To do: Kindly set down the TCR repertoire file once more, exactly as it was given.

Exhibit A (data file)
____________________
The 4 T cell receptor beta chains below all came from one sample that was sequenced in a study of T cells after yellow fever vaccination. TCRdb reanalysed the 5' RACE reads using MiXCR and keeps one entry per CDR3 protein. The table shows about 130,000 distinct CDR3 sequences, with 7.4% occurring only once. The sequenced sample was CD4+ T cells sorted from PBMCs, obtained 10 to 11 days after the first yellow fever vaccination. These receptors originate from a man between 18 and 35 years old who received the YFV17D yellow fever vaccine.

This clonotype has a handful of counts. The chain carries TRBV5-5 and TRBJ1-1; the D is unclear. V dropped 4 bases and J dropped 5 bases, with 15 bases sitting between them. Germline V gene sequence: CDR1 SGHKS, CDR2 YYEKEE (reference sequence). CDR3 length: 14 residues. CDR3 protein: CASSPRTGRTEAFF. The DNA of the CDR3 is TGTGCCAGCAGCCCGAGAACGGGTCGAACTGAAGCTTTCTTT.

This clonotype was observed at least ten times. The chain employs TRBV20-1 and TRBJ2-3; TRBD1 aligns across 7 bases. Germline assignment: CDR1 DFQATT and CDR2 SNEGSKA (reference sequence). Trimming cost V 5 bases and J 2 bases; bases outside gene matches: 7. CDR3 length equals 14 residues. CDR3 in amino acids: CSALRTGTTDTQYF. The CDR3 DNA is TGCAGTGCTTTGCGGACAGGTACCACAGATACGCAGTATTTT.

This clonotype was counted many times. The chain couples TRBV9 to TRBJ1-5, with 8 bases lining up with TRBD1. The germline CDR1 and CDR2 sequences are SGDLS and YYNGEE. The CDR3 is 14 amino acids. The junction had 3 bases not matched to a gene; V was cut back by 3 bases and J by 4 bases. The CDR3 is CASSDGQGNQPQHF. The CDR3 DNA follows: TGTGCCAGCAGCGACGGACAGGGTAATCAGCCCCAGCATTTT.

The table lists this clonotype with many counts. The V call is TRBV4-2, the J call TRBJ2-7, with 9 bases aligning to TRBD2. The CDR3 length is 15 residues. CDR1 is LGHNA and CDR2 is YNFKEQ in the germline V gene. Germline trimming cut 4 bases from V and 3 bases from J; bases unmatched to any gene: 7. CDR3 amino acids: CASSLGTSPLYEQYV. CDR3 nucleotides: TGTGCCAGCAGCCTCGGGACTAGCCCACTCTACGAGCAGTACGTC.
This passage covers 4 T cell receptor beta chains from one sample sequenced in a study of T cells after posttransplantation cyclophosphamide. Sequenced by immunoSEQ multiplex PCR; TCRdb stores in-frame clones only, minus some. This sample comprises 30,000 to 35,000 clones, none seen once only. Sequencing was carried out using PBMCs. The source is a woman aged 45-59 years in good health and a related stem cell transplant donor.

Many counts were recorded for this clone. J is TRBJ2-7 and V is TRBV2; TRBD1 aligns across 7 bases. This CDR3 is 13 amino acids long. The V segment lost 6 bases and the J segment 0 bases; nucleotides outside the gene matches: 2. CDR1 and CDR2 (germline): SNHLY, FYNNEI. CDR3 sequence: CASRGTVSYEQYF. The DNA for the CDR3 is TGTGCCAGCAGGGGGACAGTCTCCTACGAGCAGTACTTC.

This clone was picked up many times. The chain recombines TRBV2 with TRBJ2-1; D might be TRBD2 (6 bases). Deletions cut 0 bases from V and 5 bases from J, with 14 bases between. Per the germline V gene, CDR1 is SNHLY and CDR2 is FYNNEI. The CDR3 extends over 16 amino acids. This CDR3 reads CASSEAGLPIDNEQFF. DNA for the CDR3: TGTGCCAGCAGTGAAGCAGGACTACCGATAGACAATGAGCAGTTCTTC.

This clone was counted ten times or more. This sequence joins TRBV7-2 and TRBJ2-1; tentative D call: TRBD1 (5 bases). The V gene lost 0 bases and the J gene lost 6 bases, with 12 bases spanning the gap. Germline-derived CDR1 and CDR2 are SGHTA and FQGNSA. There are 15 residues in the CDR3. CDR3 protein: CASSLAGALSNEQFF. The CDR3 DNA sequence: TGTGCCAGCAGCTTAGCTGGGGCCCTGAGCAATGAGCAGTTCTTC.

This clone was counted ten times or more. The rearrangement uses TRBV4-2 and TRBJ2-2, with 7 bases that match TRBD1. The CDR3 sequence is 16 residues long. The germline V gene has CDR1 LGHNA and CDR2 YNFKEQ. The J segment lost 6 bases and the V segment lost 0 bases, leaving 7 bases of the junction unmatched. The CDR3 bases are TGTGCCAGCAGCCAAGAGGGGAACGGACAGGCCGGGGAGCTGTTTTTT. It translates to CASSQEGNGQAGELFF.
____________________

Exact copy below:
The 4 T cell receptor beta chains below all came from one sample that was sequenced in a study of T cells after yellow fever vaccination. TCRdb reanalysed the 5' RACE reads using MiXCR and keeps one entry per CDR3 protein. The table shows about 130,000 distinct CDR3 sequences, with 7.4% occurring only once. The sequenced sample was CD4+ T cells sorted from PBMCs, obtained 10 to 11 days after the first yellow fever vaccination. These receptors originate from a man between 18 and 35 years old who received the YFV17D yellow fever vaccine.

This clonotype has a handful of counts. The chain carries TRBV5-5 and TRBJ1-1; the D is unclear. V dropped 4 bases and J dropped 5 bases, with 15 bases sitting between them. Germline V gene sequence: CDR1 SGHKS, CDR2 YYEKEE (reference sequence). CDR3 length: 14 residues. CDR3 protein: CASSPRTGRTEAFF. The DNA of the CDR3 is TGTGCCAGCAGCCCGAGAACGGGTCGAACTGAAGCTTTCTTT.

This clonotype was observed at least ten times. The chain employs TRBV20-1 and TRBJ2-3; TRBD1 aligns across 7 bases. Germline assignment: CDR1 DFQATT and CDR2 SNEGSKA (reference sequence). Trimming cost V 5 bases and J 2 bases; bases outside gene matches: 7. CDR3 length equals 14 residues. CDR3 in amino acids: CSALRTGTTDTQYF. The CDR3 DNA is TGCAGTGCTTTGCGGACAGGTACCACAGATACGCAGTATTTT.

This clonotype was counted many times. The chain couples TRBV9 to TRBJ1-5, with 8 bases lining up with TRBD1. The germline CDR1 and CDR2 sequences are SGDLS and YYNGEE. The CDR3 is 14 amino acids. The junction had 3 bases not matched to a gene; V was cut back by 3 bases and J by 4 bases. The CDR3 is CASSDGQGNQPQHF. The CDR3 DNA follows: TGTGCCAGCAGCGACGGACAGGGTAATCAGCCCCAGCATTTT.

The table lists this clonotype with many counts. The V call is TRBV4-2, the J call TRBJ2-7, with 9 bases aligning to TRBD2. The CDR3 length is 15 residues. CDR1 is LGHNA and CDR2 is YNFKEQ in the germline V gene. Germline trimming cut 4 bases from V and 3 bases from J; bases unmatched to any gene: 7. CDR3 amino acids: CASSLGTSPLYEQYV. CDR3 nucleotides: TGTGCCAGCAGCCTCGGGACTAGCCCACTCTACGAGCAGTACGTC.
This passage covers 4 T cell receptor beta chains from one sample sequenced in a study of T cells after posttransplantation cyclophosphamide. Sequenced by immunoSEQ multiplex PCR; TCRdb stores in-frame clones only, minus some. This sample comprises 30,000 to 35,000 clones, none seen once only. Sequencing was carried out using PBMCs. The source is a woman aged 45-59 years in good health and a related stem cell transplant donor.

Many counts were recorded for this clone. J is TRBJ2-7 and V is TRBV2; TRBD1 aligns across 7 bases. This CDR3 is 13 amino acids long. The V segment lost 6 bases and the J segment 0 bases; nucleotides outside the gene matches: 2. CDR1 and CDR2 (germline): SNHLY, FYNNEI. CDR3 sequence: CASRGTVSYEQYF. The DNA for the CDR3 is TGTGCCAGCAGGGGGACAGTCTCCTACGAGCAGTACTTC.

This clone was picked up many times. The chain recombines TRBV2 with TRBJ2-1; D might be TRBD2 (6 bases). Deletions cut 0 bases from V and 5 bases from J, with 14 bases between. Per the germline V gene, CDR1 is SNHLY and CDR2 is FYNNEI. The CDR3 extends over 16 amino acids. This CDR3 reads CASSEAGLPIDNEQFF. DNA for the CDR3: TGTGCCAGCAGTGAAGCAGGACTACCGATAGACAATGAGCAGTTCTTC.

This clone was counted ten times or more. This sequence joins TRBV7-2 and TRBJ2-1; tentative D call: TRBD1 (5 bases). The V gene lost 0 bases and the J gene lost 6 bases, with 12 bases spanning the gap. Germline-derived CDR1 and CDR2 are SGHTA and FQGNSA. There are 15 residues in the CDR3. CDR3 protein: CASSLAGALSNEQFF. The CDR3 DNA sequence: TGTGCCAGCAGCTTAGCTGGGGCCCTGAGCAATGAGCAGTTCTTC.

This clone was counted ten times or more. The rearrangement uses TRBV4-2 and TRBJ2-2, with 7 bases that match TRBD1. The CDR3 sequence is 16 residues long. The germline V gene has CDR1 LGHNA and CDR2 YNFKEQ. The J segment lost 6 bases and the V segment lost 0 bases, leaving 7 bases of the junction unmatched. The CDR3 bases are TGTGCCAGCAGCCAAGAGGGGAACGGACAGGCCGGGGAGCTGTTTTTT. It translates to CASSQEGNGQAGELFF.